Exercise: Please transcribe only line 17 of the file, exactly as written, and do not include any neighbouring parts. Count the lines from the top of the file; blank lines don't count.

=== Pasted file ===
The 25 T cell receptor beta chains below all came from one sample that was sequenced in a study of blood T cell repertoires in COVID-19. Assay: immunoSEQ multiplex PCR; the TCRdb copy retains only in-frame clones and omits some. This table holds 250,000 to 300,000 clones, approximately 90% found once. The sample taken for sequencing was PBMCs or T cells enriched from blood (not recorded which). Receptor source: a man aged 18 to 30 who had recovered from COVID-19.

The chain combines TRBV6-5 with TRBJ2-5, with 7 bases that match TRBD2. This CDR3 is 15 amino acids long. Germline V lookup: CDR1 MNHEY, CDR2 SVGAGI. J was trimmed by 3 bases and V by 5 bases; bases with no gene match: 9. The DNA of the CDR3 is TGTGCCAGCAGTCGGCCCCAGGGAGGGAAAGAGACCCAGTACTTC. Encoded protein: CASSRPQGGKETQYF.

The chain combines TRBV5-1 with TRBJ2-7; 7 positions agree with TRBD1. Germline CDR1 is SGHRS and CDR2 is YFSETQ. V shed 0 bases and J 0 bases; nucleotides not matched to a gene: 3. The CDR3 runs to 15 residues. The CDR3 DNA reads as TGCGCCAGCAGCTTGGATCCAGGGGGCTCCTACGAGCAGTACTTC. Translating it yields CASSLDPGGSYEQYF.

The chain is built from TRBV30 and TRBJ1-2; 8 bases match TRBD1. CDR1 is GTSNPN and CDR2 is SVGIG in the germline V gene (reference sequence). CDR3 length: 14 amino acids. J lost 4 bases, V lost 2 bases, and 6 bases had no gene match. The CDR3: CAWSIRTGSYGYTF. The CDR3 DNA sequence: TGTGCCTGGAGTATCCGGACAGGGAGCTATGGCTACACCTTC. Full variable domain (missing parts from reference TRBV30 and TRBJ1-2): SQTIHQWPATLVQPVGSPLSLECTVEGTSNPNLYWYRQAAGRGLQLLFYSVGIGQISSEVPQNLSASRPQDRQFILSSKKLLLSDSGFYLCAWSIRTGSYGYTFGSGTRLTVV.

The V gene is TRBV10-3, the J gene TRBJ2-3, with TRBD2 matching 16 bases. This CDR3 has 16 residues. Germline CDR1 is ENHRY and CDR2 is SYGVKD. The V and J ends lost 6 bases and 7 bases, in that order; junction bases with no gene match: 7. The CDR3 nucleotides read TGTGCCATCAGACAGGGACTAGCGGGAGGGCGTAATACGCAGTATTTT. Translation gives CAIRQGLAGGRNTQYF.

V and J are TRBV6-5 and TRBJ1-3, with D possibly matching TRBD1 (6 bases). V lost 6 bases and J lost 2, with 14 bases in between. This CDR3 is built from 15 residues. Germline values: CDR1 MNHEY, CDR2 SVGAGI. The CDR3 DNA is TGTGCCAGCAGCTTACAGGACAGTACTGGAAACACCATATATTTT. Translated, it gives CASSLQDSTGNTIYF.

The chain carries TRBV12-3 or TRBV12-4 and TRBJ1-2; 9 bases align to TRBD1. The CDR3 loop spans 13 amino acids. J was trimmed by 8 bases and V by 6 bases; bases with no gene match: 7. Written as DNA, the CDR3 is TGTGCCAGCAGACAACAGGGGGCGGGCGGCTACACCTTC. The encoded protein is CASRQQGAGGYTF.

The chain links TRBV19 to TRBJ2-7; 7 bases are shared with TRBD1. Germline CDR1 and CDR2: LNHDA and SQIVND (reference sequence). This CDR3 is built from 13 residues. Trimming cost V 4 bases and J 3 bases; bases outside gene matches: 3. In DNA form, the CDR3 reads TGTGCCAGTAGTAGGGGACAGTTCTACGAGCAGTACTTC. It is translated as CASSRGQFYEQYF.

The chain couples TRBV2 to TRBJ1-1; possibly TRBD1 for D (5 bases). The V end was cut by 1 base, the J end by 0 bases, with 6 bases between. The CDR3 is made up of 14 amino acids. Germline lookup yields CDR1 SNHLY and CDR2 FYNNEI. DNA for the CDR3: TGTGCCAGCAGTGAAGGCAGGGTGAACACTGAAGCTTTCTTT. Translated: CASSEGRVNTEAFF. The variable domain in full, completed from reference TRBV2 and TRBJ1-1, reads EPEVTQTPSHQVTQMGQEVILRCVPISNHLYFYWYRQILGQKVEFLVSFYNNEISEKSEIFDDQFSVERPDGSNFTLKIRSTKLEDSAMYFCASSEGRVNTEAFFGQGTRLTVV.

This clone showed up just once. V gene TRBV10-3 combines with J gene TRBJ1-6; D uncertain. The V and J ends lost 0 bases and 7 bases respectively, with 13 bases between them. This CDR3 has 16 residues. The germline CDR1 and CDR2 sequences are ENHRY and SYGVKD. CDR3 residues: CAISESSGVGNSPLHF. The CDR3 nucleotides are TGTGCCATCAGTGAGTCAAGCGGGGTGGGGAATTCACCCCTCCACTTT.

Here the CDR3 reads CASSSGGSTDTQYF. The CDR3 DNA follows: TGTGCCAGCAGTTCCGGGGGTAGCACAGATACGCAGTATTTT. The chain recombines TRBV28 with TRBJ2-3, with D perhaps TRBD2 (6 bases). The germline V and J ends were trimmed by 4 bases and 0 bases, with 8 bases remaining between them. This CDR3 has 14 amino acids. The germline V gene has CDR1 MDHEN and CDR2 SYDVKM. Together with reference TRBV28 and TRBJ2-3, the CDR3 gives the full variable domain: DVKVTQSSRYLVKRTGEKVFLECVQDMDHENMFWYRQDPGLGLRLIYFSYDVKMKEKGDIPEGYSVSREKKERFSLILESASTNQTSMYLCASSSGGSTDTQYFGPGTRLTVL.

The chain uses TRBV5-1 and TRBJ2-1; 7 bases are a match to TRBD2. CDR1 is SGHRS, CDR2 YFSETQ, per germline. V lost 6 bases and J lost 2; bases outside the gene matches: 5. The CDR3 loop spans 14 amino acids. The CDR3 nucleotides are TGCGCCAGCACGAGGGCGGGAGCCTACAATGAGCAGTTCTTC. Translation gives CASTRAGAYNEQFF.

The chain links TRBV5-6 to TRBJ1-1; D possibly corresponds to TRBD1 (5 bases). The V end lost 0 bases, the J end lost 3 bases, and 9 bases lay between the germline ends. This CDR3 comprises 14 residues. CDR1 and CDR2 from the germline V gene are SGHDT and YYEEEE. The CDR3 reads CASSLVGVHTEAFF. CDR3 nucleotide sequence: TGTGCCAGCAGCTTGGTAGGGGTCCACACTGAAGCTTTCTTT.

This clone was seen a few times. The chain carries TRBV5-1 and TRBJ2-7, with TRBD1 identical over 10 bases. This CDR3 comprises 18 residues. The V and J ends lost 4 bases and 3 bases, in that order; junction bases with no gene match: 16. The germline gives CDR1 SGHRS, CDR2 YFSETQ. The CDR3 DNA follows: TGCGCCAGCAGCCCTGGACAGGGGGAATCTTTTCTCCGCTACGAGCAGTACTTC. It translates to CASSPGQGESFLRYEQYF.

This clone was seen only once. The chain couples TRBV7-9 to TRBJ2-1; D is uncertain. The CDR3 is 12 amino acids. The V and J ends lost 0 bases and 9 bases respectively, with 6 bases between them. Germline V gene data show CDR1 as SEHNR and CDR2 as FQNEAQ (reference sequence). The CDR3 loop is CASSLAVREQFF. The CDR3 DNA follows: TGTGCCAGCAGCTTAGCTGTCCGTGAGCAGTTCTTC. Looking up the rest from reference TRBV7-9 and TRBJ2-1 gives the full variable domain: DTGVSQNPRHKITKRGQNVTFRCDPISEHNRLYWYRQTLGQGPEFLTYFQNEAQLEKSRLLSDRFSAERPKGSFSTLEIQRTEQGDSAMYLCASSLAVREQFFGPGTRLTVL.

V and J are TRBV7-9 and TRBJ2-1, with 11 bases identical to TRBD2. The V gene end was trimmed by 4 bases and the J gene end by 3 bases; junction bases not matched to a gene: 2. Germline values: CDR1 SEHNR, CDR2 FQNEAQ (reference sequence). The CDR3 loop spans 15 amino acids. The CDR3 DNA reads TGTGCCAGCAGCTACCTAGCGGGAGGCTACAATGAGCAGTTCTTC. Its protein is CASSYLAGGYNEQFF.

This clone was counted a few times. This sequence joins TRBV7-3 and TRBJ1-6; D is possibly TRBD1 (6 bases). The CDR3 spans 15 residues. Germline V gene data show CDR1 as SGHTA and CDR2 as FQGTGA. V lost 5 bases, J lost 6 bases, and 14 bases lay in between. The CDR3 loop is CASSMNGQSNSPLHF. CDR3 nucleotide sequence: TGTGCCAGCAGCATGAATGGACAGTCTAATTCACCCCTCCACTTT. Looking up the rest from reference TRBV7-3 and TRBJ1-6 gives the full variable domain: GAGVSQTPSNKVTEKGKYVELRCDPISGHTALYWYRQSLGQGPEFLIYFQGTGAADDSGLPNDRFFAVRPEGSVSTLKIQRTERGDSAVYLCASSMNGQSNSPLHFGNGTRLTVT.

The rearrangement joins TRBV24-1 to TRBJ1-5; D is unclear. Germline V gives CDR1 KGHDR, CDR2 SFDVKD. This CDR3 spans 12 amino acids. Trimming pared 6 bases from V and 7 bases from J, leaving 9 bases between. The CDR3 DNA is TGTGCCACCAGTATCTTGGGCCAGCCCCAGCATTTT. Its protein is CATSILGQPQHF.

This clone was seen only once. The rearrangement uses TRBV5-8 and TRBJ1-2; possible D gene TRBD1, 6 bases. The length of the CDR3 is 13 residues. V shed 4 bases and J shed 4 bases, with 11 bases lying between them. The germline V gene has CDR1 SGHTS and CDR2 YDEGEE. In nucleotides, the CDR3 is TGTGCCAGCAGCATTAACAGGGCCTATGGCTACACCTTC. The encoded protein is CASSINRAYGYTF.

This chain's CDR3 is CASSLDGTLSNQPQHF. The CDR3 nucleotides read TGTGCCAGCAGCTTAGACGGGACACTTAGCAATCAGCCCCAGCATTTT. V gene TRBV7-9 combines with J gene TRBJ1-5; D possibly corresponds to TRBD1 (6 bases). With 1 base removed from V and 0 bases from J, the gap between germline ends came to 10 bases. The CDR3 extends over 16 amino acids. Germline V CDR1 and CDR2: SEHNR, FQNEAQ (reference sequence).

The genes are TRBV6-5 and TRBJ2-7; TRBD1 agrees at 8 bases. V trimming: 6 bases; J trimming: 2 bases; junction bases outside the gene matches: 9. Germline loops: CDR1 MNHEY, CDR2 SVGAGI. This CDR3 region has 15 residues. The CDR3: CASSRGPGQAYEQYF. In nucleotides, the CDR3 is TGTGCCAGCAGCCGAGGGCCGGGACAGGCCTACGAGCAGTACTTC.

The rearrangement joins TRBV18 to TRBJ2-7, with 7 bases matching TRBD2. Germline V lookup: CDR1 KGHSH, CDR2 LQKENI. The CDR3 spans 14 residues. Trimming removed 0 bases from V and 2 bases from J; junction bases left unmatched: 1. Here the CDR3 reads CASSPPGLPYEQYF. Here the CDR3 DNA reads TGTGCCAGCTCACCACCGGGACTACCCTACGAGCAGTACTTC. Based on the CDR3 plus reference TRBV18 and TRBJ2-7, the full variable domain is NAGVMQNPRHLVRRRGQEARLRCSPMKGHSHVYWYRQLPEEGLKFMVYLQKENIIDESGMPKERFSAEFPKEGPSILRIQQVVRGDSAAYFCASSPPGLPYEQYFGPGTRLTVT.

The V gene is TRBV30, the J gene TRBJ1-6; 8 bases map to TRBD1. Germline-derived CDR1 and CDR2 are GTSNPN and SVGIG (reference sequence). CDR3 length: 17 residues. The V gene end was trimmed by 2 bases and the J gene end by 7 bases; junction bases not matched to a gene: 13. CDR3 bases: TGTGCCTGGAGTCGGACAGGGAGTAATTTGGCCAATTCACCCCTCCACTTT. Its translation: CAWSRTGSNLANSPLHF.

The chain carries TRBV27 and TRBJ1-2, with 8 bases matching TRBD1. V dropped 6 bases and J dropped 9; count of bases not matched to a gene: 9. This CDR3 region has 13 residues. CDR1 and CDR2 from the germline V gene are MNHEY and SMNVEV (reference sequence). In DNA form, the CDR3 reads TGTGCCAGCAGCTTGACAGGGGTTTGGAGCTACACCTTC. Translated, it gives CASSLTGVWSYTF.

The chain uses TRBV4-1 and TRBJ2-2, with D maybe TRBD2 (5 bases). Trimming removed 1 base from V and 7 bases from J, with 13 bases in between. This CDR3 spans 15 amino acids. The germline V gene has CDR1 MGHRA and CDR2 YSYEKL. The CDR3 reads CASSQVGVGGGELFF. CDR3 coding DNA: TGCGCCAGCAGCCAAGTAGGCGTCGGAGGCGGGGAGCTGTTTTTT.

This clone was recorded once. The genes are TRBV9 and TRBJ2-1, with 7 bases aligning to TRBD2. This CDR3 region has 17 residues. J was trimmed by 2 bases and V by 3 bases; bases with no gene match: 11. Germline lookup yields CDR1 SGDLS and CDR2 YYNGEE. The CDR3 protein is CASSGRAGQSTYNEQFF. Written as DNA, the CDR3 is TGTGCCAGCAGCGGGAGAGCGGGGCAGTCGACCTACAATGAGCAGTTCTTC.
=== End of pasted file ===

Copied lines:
This clone was counted a few times. This sequence joins TRBV7-3 and TRBJ1-6; D is possibly TRBD1 (6 bases). The CDR3 spans 15 residues. Germline V gene data show CDR1 as SGHTA and CDR2 as FQGTGA. V lost 5 bases, J lost 6 bases, and 14 bases lay in between. The CDR3 loop is CASSMNGQSNSPLHF. CDR3 nucleotide sequence: TGTGCCAGCAGCATGAATGGACAGTCTAATTCACCCCTCCACTTT. Looking up the rest from reference TRBV7-3 and TRBJ1-6 gives the full variable domain: GAGVSQTPSNKVTEKGKYVELRCDPISGHTALYWYRQSLGQGPEFLIYFQGTGAADDSGLPNDRFFAVRPEGSVSTLKIQRTERGDSAVYLCASSMNGQSNSPLHFGNGTRLTVT.